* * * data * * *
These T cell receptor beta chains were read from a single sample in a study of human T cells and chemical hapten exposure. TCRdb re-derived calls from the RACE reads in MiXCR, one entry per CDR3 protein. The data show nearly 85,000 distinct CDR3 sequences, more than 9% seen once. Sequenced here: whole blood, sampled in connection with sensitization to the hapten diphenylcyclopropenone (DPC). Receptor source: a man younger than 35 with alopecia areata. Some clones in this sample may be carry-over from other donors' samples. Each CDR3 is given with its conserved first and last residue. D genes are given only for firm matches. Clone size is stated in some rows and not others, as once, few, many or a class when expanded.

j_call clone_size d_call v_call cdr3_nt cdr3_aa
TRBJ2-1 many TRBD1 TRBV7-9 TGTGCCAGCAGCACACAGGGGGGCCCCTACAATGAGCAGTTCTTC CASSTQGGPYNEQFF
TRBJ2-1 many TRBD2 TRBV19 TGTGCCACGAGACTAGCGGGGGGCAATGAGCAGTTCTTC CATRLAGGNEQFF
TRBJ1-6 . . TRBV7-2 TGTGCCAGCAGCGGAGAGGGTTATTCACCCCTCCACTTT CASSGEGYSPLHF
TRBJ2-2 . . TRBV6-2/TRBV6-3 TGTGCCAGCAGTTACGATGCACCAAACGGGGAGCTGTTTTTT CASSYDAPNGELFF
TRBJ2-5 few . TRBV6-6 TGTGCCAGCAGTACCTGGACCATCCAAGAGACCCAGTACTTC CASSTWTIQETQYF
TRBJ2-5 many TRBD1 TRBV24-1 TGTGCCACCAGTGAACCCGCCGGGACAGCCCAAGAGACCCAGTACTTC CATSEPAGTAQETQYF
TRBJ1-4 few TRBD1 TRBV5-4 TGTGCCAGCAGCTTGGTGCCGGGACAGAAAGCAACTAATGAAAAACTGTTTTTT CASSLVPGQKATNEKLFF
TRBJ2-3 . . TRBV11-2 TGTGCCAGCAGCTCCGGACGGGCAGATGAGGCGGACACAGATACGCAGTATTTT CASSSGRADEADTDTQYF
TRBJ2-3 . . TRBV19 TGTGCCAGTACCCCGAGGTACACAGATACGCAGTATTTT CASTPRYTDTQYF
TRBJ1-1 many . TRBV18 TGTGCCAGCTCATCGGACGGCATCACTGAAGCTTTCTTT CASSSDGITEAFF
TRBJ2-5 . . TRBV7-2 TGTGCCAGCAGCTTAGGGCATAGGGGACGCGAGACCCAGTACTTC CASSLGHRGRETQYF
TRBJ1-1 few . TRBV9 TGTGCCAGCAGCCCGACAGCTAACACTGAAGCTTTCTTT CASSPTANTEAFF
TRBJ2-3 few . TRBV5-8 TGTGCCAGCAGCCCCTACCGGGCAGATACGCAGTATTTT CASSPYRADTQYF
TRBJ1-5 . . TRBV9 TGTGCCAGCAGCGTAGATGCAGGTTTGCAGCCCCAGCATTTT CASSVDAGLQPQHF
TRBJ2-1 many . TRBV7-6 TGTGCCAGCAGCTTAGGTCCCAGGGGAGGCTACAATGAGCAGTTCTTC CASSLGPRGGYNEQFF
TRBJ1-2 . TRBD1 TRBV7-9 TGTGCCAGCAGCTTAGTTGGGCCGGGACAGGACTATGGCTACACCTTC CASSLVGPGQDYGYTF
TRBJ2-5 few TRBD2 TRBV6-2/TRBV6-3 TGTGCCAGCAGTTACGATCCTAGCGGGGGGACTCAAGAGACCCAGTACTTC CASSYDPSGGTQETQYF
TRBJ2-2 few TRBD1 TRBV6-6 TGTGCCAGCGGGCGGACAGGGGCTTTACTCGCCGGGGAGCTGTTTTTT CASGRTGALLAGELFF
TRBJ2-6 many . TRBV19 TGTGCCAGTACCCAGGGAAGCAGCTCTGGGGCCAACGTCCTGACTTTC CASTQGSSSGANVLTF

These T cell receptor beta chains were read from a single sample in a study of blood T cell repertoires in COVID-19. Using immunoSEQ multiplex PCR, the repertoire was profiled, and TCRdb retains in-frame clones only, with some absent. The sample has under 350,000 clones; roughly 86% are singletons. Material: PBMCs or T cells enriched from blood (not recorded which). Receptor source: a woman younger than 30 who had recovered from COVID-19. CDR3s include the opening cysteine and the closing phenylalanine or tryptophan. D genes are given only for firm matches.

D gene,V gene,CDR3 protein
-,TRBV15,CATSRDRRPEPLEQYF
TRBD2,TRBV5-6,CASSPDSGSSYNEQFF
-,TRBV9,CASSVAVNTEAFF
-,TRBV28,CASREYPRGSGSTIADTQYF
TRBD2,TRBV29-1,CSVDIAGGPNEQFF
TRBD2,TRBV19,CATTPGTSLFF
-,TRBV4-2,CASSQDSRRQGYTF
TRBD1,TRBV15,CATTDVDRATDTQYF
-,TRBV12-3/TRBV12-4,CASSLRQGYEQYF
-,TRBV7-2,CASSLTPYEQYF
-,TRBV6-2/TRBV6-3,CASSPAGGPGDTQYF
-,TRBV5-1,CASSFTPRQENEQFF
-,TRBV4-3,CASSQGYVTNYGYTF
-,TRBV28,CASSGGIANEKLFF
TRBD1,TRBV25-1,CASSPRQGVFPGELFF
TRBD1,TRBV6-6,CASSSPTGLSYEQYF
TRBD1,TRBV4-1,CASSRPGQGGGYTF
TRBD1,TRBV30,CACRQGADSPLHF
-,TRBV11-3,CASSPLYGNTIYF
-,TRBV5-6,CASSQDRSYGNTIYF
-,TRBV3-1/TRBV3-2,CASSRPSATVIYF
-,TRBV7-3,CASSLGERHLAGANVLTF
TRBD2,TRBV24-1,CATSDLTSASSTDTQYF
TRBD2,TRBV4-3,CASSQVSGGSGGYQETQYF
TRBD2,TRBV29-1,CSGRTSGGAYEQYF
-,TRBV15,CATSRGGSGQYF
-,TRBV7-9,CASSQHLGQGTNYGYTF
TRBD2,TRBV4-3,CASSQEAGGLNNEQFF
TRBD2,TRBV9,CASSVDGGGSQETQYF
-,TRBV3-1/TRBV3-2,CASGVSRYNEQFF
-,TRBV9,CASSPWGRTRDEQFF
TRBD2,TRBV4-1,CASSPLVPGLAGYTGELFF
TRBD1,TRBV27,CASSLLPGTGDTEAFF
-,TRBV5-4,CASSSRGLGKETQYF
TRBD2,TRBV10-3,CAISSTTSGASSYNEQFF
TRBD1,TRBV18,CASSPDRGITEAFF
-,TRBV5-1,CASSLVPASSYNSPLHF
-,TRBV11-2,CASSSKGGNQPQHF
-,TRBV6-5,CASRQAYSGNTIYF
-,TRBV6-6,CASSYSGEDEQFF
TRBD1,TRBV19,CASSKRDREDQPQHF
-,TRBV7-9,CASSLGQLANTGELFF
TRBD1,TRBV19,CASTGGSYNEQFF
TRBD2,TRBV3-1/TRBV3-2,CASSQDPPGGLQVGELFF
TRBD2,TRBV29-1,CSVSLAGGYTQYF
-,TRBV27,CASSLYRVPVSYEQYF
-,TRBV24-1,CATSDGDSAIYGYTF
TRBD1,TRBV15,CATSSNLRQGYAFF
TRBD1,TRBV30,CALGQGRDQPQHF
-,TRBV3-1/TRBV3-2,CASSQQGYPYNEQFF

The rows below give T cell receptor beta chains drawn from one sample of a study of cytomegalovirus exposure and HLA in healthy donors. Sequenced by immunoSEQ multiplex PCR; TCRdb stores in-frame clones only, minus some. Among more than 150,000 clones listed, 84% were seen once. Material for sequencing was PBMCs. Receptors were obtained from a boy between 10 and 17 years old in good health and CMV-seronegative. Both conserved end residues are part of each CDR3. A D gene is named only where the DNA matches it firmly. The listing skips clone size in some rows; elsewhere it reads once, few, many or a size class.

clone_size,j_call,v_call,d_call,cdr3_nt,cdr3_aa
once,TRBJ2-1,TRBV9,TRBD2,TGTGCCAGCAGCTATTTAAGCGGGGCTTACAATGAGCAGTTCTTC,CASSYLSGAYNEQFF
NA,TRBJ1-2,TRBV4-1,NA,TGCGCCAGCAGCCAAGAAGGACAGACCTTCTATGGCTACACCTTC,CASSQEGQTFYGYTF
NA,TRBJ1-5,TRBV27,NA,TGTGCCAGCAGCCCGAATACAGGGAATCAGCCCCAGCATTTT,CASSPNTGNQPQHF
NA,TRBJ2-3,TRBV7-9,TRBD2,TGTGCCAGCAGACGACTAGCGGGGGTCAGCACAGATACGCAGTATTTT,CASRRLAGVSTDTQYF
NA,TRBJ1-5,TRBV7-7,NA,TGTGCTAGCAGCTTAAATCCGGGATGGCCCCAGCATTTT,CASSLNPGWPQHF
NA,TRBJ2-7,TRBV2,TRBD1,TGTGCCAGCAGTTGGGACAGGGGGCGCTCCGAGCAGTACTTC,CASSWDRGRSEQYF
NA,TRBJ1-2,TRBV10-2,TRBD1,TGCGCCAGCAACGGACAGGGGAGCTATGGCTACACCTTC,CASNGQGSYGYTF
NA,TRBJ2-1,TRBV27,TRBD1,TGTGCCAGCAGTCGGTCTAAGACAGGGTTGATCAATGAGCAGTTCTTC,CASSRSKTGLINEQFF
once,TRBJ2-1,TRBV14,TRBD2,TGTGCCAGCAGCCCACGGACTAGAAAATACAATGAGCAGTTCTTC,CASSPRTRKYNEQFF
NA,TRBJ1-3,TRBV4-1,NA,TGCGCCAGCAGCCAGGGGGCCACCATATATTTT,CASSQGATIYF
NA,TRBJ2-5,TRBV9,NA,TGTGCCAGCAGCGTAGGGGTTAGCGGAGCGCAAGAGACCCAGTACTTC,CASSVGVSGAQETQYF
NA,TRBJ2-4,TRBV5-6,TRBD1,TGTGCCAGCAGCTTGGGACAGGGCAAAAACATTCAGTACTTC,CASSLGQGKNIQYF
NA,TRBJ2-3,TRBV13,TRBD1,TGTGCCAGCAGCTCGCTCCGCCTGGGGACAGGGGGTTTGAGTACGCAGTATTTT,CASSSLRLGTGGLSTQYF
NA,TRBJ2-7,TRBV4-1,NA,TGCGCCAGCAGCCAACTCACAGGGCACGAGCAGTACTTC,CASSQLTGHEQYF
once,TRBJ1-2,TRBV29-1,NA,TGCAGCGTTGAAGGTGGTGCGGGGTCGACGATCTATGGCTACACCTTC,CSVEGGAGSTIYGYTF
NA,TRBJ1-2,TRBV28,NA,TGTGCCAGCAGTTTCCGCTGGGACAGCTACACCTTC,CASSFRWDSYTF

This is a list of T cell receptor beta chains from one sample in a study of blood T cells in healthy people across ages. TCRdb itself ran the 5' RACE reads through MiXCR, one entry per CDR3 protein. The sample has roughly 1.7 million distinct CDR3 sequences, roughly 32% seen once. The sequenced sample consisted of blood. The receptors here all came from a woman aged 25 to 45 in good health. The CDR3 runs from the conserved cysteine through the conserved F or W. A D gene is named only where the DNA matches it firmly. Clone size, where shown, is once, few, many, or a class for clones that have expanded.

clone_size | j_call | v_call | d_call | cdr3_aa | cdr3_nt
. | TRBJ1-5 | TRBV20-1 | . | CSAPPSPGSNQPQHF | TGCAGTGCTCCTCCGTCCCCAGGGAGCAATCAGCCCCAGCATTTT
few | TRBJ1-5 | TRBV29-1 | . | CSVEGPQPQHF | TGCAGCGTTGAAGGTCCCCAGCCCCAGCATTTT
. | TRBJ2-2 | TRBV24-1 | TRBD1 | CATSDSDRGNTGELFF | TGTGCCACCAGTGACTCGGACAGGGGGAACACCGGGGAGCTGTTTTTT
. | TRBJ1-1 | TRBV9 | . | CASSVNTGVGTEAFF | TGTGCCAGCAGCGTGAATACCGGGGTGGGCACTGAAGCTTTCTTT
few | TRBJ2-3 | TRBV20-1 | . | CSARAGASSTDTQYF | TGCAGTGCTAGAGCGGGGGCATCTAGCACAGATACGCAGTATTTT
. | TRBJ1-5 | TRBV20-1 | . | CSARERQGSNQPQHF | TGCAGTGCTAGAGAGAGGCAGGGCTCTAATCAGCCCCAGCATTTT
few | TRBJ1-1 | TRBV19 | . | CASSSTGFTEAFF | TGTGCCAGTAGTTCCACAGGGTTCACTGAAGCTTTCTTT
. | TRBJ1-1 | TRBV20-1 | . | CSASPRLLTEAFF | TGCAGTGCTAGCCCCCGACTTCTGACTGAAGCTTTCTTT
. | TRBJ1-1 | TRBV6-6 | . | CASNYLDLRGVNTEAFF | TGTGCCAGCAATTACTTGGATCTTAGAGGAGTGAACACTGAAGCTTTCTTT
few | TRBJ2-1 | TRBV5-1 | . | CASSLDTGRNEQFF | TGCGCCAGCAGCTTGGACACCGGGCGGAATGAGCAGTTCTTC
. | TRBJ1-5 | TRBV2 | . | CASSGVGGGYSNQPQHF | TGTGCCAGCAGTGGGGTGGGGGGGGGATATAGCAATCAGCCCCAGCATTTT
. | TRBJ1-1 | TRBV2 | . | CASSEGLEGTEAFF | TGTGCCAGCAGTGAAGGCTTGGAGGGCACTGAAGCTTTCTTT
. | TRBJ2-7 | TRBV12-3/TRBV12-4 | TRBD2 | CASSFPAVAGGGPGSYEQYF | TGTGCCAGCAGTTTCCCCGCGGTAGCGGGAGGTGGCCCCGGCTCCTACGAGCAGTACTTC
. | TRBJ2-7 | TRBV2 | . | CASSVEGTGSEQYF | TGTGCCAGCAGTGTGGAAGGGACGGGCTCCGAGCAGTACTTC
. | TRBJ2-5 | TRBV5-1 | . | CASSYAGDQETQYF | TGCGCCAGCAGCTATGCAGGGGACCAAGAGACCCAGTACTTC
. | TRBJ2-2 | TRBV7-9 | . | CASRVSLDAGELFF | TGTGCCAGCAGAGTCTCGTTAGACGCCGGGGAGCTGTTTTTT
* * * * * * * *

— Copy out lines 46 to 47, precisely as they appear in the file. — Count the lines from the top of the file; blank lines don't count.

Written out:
TRBD2,TRBV24-1,CATSDLTSASSTDTQYF
TRBD2,TRBV4-3,CASSQVSGGSGGYQETQYF